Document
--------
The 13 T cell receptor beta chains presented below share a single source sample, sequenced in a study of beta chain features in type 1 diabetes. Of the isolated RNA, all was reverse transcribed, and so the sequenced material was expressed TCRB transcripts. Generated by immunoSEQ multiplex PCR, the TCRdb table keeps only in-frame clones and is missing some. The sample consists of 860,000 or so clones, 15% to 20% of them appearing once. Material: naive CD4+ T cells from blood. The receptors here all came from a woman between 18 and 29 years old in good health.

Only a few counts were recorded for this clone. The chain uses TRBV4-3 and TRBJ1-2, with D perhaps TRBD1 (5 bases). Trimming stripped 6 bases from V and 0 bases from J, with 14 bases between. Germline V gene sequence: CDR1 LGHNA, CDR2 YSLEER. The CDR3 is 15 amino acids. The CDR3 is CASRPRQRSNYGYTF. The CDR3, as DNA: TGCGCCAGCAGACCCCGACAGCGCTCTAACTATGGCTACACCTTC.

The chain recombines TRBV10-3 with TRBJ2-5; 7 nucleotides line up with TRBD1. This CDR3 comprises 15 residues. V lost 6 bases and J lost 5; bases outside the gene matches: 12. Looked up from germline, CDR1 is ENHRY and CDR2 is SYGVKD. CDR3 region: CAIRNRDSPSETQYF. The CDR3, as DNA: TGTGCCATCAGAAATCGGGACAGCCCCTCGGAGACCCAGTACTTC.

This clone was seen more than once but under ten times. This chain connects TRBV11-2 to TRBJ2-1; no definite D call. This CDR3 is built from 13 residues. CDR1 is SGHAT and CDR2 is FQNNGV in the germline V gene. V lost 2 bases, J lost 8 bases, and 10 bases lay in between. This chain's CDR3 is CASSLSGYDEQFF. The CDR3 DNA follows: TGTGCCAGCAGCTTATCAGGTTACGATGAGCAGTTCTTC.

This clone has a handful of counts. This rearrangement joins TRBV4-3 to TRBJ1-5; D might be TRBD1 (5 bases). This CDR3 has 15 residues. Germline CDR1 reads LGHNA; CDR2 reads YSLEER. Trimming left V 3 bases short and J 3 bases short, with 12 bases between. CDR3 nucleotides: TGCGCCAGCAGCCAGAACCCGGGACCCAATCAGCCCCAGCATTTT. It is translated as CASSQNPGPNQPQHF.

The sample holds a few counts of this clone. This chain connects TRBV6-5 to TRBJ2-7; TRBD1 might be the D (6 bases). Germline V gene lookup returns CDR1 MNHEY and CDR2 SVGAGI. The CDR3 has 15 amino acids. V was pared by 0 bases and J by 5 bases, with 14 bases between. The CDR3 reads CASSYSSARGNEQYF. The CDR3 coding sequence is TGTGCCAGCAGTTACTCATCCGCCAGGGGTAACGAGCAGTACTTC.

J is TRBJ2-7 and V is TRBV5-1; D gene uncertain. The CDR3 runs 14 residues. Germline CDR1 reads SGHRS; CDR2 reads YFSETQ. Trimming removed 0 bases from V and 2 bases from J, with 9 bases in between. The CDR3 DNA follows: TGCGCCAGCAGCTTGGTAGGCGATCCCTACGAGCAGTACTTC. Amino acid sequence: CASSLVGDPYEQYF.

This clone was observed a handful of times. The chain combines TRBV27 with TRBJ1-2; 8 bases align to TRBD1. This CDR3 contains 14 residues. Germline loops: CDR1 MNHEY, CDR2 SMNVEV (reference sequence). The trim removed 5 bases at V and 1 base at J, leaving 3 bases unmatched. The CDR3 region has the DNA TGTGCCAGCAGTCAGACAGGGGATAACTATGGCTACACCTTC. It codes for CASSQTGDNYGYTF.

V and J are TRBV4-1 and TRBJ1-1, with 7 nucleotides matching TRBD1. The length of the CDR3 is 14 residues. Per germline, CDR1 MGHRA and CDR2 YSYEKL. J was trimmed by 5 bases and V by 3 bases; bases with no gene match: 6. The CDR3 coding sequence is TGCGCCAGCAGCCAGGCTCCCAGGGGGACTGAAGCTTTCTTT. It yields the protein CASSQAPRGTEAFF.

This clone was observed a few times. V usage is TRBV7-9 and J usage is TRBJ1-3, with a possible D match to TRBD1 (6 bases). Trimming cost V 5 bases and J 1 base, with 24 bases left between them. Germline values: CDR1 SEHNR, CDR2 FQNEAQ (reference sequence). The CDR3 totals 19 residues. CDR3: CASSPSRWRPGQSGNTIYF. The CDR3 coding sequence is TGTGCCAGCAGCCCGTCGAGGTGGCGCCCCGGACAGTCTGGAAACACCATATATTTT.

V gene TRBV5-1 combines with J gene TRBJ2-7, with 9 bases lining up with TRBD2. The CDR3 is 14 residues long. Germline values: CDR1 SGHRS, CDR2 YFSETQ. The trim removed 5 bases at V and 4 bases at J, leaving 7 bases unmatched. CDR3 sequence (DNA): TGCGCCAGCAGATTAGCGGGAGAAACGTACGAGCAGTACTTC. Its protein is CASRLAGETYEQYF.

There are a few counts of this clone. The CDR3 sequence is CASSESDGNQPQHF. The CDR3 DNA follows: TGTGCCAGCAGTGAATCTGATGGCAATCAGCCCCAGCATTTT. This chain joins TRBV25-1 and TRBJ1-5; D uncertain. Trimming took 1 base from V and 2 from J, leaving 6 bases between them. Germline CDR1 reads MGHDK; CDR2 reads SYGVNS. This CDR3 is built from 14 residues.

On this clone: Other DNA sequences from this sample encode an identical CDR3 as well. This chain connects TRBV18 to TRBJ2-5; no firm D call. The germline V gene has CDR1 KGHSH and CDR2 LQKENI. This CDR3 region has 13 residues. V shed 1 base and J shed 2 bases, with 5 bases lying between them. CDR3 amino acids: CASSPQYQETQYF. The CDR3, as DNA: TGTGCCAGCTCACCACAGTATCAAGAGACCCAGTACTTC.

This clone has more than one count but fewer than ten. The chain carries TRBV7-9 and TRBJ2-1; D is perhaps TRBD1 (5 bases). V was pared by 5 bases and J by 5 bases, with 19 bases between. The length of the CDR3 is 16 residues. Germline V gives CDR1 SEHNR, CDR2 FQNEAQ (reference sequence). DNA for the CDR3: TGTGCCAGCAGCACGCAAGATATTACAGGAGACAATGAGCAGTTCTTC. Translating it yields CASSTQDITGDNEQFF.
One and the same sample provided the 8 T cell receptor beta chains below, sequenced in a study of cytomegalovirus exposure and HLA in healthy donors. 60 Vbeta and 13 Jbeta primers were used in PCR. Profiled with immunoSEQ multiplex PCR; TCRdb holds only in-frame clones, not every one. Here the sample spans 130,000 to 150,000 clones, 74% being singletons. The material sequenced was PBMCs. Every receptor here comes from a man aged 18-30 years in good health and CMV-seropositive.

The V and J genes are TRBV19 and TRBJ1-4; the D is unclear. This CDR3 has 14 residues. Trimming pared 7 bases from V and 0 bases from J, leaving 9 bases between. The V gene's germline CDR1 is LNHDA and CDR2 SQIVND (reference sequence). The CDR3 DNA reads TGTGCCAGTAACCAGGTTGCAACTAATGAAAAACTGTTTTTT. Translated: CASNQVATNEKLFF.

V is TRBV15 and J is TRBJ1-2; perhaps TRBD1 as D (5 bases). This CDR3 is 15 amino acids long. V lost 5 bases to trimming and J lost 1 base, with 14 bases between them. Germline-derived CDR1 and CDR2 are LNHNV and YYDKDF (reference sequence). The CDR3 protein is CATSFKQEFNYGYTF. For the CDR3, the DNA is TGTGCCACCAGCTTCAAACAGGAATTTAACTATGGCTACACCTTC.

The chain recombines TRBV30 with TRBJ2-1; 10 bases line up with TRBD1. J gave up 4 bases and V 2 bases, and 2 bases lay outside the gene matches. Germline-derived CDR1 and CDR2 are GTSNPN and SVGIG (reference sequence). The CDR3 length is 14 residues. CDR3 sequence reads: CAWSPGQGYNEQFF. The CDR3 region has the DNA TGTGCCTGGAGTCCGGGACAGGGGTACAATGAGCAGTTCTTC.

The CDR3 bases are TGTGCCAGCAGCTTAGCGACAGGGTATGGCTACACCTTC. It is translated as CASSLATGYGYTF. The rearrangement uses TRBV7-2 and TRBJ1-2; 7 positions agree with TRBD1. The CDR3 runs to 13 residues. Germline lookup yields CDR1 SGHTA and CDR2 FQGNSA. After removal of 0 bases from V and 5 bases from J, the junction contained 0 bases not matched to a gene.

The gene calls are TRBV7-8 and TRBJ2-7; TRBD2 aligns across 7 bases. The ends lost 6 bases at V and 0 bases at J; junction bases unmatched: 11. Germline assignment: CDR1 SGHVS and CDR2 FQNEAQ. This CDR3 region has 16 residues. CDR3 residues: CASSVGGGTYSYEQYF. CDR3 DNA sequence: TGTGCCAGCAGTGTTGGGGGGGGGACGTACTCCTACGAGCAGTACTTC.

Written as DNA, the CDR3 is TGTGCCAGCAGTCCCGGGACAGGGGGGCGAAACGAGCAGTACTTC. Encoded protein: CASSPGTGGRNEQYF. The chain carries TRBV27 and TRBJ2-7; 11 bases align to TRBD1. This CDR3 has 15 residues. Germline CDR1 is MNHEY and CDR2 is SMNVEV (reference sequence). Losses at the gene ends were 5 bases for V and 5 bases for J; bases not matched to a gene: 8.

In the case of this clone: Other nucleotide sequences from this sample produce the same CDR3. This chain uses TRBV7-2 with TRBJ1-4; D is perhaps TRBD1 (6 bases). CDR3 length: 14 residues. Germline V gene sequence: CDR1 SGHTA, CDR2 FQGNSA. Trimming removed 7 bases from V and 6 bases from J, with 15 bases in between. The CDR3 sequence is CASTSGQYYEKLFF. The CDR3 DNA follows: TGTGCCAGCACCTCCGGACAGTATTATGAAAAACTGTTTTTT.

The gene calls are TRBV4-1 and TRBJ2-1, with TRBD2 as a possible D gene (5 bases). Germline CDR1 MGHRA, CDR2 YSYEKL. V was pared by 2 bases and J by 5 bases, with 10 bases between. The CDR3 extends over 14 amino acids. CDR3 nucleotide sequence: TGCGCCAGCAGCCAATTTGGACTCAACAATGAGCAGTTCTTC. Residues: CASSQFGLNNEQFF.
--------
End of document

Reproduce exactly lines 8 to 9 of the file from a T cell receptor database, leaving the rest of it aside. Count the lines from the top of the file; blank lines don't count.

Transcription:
This clone was observed a handful of times. The chain combines TRBV27 with TRBJ1-2; 8 bases align to TRBD1. This CDR3 contains 14 residues. Germline loops: CDR1 MNHEY, CDR2 SMNVEV (reference sequence). The trim removed 5 bases at V and 1 base at J, leaving 3 bases unmatched. The CDR3 region has the DNA TGTGCCAGCAGTCAGACAGGGGATAACTATGGCTACACCTTC. It codes for CASSQTGDNYGYTF.

V and J are TRBV4-1 and TRBJ1-1, with 7 nucleotides matching TRBD1. The length of the CDR3 is 14 residues. Per germline, CDR1 MGHRA and CDR2 YSYEKL. J was trimmed by 5 bases and V by 3 bases; bases with no gene match: 6. The CDR3 coding sequence is TGCGCCAGCAGCCAGGCTCCCAGGGGGACTGAAGCTTTCTTT. It yields the protein CASSQAPRGTEAFF.